City of the future

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Expo 2020 Dubai is the first World Expo of its kind to be held in the Middle East, Africa or South Asia.

Running from 1 October 2021 to 31 March 2022, it will bring together 191 nations and millions of visitors for a global celebration of human creativity, ingenuity and innovation.

After winning the Sword of Honour, hot on the heels of receiving the British Safety Council’s Five Star Health and Safety Audit, Ahmed Al Khatib, chief development and delivery officer, speaks to us about health and safety on the project.

Al Wasl Plaza at night. Photograph: Expo 2020 Dubai

In his words, what is Expo 2020 Dubai? “It takes place on one of the world’s most technologically connected sites,” explains Ahmed. “A 4.38 square kilometre city of the future that includes beautiful parks and gardens, performance spaces, and iconic architecture such as Al Wasl Plaza, the stunning centrepiece of the site, with the world’s largest 360-degree projection surface.” Dubai Exhibition Centre, which forms a key part of the Expo 2020’s legacy, will also be a focal point.

It is a vast and impressive project with equally numerous safety challenges. “In January 2020, we reached a peak of a daily on-site workforce of nearly 45,000 people,” says Ahmed. With a month to go until opening, the number is about 20,000. To date, more than 238 million hours have been worked, overseen by 50 main contractors, more than 2,000 sub-contractors and about 50 supervising consultants.

Thematic districts. Photograph: Expo 2020 Dubai

“We’ve worked hard to ensure that our commitment to health and safety is a collective one, and that everyone working with us shares the same goal,” explains Ahmed of the challenges of bringing all elements together. The Worker Welfare team adopted 10 worker welfare principles to apply to their contractors and third-party partners. These focused on high-risk areas, including recruitment, employment practices – such as wages and working hours – living conditions, health and safety – including managing heat stress – and access to internal grievance mechanisms.

So, what part did the British Safety Council audit play? Ahmed says that the audit not only looked at the design and construction of the site, and its operation, but provided an independent assessment of occupational health and safety management systems and whether they were effectively implemented.

“In addition to internal monitoring, we believe that working with internationally-renowned bodies to support oversight is a critical tool,” he says. “We were delighted to welcome the team of auditors from the British Safety Council to Dubai at the beginning of the year and undertake the rigorous audit process with them.”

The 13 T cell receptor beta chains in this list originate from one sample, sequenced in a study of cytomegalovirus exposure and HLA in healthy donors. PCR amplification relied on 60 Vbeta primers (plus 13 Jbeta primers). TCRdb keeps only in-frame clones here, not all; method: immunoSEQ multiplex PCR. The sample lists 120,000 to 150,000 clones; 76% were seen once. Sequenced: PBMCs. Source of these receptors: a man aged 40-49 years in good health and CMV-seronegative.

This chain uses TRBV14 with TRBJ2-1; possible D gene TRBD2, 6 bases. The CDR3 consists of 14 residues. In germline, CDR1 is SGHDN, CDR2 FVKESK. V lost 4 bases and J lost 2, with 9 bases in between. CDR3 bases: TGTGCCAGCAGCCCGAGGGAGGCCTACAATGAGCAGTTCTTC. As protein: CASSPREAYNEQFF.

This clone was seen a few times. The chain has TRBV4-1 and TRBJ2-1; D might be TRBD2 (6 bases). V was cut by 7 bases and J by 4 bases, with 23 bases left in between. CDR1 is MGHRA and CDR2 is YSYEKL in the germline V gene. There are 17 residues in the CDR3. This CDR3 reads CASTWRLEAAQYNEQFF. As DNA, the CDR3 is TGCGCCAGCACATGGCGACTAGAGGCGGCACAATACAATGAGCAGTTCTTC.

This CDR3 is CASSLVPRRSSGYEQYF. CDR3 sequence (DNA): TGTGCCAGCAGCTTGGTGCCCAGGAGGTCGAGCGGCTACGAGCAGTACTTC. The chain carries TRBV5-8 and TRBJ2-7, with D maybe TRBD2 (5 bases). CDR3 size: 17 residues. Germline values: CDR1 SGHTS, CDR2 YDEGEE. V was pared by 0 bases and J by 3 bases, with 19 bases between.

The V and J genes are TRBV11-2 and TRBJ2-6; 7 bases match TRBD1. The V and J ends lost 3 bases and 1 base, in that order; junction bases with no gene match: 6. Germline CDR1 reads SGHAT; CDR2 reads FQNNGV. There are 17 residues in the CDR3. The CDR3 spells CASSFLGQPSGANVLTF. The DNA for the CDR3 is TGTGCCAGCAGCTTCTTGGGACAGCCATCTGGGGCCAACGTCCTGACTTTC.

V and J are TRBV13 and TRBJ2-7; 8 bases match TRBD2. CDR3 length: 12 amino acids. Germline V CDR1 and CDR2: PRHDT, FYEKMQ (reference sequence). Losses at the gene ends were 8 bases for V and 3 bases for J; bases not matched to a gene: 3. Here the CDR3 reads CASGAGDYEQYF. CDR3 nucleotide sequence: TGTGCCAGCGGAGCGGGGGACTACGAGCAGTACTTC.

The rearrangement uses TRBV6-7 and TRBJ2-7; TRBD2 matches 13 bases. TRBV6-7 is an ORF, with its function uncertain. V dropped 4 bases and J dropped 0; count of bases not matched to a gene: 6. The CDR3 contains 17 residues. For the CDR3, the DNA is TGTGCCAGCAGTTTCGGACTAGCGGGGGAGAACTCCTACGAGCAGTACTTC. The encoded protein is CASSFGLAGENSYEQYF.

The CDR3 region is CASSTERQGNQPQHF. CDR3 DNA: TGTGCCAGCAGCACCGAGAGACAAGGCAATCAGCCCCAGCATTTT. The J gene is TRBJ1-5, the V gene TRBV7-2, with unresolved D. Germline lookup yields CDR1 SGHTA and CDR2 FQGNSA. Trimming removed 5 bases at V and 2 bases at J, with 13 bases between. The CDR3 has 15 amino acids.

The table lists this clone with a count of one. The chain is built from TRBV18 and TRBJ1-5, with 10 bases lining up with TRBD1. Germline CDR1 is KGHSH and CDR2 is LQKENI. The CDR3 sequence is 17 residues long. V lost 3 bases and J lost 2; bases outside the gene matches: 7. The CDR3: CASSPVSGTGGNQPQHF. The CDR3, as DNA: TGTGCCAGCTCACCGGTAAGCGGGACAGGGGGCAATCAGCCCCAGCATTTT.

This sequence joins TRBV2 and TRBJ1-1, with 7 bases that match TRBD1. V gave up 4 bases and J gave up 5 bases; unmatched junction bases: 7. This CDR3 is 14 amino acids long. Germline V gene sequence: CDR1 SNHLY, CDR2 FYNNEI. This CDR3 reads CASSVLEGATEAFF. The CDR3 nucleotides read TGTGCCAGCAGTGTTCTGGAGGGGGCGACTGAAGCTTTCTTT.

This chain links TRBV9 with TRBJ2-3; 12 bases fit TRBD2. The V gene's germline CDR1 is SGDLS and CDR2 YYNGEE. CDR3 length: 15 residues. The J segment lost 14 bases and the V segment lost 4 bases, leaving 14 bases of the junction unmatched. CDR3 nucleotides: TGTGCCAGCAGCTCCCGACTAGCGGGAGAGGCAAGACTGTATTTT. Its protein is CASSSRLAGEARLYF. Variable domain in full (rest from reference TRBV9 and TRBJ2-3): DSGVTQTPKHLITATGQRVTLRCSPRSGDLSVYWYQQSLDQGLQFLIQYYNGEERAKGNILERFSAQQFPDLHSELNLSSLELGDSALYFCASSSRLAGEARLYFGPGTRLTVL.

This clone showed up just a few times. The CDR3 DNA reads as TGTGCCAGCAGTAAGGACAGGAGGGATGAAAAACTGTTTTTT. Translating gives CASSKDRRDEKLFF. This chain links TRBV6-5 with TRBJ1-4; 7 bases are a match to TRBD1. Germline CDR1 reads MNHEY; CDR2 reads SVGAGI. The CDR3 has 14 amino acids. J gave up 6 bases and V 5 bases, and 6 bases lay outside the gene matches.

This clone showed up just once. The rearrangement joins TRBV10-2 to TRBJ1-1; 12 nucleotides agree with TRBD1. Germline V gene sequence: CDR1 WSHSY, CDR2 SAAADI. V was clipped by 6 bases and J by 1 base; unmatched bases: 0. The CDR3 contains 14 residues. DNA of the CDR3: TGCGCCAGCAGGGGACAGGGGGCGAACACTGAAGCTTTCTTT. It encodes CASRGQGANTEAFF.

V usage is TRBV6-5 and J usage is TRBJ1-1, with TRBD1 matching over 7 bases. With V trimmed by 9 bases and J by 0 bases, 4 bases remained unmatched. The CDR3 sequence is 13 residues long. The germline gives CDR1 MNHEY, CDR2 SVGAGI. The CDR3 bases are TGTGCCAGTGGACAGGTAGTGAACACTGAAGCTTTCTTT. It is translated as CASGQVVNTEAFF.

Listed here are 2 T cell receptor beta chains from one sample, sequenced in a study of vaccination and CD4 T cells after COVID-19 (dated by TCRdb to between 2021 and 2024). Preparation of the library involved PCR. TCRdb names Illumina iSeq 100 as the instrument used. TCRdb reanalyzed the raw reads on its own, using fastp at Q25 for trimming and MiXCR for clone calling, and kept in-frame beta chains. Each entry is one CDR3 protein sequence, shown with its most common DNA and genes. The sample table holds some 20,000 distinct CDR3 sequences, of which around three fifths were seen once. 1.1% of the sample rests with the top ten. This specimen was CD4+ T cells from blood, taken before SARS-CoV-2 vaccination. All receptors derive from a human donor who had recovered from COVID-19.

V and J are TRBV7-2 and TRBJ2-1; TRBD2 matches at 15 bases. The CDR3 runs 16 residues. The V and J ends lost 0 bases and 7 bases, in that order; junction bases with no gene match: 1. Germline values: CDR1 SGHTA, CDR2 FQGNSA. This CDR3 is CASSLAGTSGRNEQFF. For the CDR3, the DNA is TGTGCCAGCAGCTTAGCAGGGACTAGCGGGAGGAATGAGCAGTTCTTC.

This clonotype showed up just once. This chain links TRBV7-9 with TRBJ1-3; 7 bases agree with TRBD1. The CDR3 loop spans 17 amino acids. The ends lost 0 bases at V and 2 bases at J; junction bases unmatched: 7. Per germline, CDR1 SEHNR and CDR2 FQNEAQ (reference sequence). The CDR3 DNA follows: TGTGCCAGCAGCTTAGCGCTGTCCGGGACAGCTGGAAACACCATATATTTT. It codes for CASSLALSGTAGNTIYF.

Which aspects did the audit highlight for praise? “We received particular praise for worker engagement. For example, our Worker Welfare team has conducted – and continues to conduct – thousands of confidential interviews, with topics including recruitment and employment, remuneration and benefits, working hours and accommodation. Any concerns detected in these interviews are escalated as appropriate,” he says.

Expo 2020 Dubai’s team was also pleased to see the use of technology described as ‘impressive’ by the auditors. Particularly as the idea of ‘technology for good’ is a key concept at Expo 2020, which extends to the welfare of its workforce. “The Expo Worker Wellness Programme aims to lead the global conversation on how technology could be used to create a safer working environment on construction sites around the world,” says Ahmed. As part of the programme, more than 5,000 Expo workers wore ‘Whoop’ wearable devices, which collected more than 13 TB (terabytes) of data across 30 months, enhancing preventative healthcare by providing personalised reports on areas such as cardiovascular health and sleep patterns.

Mobility Pavilion. Photograph: Expo 2020 Dubai

Expo 2020 Dubai’s team has had to adapt to challenges that were not foreseen when, in 2013, Dubai won the bid in Paris to host the Expo. “We have had to act quickly and responsibly to meet the challenges of Covid-19, introducing a number of precautionary measures across the site, in line with the latest information and guidance,” says Ahmed.

When the Expo opens its doors on 1 October, Covid safety protocols will continue with increased cleaning and sanitisation, thermal cameras at arrival points and monitoring and control of visitor flow and capacity. “We are also proud to have offered the Covid-19 vaccine to all of our staff and participants. We will continue to monitor and adjust these measures as necessary, as October approaches and the situation continues to evolve.”

It’s an exciting project, and one that Ahmed hopes will act as a trailblazer in the United Arab Emirates (UAE) for its work on safety and wellbeing. “As the first event of this size and scale to take place in this region, we know we have an incredible opportunity – and responsibility – to raise standards and set new benchmarks,” says Ahmed.

“Receiving the prestigious Sword of Honour was a really significant step forward in achieving this, and the recognition of our efforts was an extremely proud moment for everyone at Expo 2020, particularly in such a challenging year.”

He has just one more thing to add: “We look forward to welcoming the world to Expo 2020 from 1 October, for what we believe will be 182 days of unforgettable experiences – we hope to see you there!”



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